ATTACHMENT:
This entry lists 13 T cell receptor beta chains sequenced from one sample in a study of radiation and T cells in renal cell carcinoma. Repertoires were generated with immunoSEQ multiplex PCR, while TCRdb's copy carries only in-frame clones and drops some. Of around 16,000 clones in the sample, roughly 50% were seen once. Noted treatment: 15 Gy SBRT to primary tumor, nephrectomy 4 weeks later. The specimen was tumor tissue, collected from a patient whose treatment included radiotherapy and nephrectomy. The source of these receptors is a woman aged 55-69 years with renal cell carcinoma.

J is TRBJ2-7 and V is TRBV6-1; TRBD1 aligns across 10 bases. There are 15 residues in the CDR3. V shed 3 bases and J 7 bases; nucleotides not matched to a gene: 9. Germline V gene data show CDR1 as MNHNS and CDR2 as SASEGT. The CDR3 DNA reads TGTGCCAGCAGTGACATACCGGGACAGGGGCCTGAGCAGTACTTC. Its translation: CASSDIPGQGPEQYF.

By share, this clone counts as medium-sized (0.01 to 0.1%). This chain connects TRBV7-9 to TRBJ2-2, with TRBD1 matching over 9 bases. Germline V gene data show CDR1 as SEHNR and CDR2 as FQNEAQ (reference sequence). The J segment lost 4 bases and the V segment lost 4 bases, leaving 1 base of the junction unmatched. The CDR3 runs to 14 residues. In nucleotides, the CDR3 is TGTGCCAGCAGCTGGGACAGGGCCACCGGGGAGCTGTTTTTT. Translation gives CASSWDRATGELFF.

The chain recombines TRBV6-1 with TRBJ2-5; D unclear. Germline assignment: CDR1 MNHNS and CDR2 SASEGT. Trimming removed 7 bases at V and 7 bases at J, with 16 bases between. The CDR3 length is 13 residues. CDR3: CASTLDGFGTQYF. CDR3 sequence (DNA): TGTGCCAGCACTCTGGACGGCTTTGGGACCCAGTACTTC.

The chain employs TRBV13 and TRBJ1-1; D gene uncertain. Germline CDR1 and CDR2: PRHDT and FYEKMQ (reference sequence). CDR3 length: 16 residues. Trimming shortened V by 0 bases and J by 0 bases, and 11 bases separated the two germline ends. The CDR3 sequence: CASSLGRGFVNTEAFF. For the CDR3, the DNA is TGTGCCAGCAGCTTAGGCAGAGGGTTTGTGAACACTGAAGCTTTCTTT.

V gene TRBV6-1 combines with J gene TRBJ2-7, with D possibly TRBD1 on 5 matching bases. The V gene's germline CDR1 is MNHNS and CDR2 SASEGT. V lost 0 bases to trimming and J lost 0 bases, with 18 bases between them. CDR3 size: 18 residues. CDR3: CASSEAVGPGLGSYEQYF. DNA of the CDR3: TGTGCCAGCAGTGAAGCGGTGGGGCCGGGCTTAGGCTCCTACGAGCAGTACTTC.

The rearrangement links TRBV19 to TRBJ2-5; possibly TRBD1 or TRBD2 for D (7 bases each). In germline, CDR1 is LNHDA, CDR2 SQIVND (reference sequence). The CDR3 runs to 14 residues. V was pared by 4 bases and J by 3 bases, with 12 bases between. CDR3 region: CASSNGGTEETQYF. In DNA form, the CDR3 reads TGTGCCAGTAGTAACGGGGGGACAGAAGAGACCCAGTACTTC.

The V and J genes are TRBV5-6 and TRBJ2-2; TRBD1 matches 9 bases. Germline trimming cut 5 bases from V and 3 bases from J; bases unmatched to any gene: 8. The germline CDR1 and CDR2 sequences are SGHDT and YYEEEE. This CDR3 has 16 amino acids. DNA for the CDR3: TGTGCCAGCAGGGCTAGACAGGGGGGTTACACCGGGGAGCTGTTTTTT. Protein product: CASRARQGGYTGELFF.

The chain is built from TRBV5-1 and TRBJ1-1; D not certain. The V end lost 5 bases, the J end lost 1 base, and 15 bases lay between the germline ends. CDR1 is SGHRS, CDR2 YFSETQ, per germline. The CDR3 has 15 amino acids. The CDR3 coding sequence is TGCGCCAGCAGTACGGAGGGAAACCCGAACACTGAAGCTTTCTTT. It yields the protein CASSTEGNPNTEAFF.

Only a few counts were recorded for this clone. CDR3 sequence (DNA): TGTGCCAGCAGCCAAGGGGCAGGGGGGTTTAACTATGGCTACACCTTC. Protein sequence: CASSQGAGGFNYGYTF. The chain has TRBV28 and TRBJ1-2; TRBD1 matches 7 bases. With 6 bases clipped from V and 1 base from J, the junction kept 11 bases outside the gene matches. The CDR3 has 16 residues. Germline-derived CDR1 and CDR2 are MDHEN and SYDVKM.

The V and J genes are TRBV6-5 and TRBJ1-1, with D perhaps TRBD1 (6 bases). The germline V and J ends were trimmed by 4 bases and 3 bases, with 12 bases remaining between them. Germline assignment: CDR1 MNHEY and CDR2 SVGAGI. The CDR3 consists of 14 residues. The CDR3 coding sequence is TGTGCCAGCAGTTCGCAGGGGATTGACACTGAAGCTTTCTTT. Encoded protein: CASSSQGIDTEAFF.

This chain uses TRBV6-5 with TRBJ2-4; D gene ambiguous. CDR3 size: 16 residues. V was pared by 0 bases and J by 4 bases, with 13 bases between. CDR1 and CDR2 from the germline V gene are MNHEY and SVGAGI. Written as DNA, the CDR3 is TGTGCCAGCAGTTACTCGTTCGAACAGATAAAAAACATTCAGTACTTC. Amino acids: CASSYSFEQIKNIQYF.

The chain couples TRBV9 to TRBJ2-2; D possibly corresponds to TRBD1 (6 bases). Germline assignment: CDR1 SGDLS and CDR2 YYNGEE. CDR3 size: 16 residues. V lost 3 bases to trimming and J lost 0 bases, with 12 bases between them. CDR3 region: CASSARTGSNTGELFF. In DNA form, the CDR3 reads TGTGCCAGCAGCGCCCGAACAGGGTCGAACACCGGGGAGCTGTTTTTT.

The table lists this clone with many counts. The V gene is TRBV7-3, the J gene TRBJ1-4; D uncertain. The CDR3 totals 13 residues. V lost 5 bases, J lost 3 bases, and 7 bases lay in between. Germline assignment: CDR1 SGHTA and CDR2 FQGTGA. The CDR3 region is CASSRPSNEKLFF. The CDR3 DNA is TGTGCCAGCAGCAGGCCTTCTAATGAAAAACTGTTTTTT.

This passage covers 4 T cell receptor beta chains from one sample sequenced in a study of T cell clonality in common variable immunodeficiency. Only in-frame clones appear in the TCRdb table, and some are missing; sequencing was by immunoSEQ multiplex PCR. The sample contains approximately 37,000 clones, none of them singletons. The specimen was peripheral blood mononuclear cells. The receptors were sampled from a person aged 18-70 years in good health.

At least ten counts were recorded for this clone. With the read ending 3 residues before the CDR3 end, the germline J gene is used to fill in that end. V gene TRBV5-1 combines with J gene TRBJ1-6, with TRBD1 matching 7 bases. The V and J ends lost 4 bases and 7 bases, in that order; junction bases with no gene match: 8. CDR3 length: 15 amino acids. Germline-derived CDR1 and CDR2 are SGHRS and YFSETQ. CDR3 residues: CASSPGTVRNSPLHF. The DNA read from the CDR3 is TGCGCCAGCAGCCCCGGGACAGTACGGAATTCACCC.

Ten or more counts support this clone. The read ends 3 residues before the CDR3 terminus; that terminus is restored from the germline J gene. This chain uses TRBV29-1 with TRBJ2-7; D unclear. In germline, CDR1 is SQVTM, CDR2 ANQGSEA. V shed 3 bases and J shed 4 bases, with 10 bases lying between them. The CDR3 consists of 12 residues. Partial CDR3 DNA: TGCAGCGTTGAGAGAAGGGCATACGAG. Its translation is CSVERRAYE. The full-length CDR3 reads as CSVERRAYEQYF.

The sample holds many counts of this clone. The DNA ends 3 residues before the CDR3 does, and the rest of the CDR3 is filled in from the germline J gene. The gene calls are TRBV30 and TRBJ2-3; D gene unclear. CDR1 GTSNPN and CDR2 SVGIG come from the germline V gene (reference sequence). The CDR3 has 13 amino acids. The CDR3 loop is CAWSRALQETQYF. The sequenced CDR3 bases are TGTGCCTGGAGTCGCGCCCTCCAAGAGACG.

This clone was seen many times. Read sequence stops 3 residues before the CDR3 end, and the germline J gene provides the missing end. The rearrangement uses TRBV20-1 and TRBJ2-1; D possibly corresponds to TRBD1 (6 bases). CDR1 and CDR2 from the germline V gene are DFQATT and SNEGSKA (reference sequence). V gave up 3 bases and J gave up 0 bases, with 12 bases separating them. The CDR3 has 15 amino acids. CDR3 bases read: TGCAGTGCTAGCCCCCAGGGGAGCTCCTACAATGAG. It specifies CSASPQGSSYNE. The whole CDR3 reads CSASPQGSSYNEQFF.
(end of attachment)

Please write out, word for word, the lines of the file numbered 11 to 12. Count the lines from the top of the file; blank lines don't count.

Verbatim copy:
The V and J genes are TRBV6-5 and TRBJ1-1, with D perhaps TRBD1 (6 bases). The germline V and J ends were trimmed by 4 bases and 3 bases, with 12 bases remaining between them. Germline assignment: CDR1 MNHEY and CDR2 SVGAGI. The CDR3 consists of 14 residues. The CDR3 coding sequence is TGTGCCAGCAGTTCGCAGGGGATTGACACTGAAGCTTTCTTT. Encoded protein: CASSSQGIDTEAFF.

This chain uses TRBV6-5 with TRBJ2-4; D gene ambiguous. CDR3 size: 16 residues. V was pared by 0 bases and J by 4 bases, with 13 bases between. CDR1 and CDR2 from the germline V gene are MNHEY and SVGAGI. Written as DNA, the CDR3 is TGTGCCAGCAGTTACTCGTTCGAACAGATAAAAAACATTCAGTACTTC. Amino acids: CASSYSFEQIKNIQYF.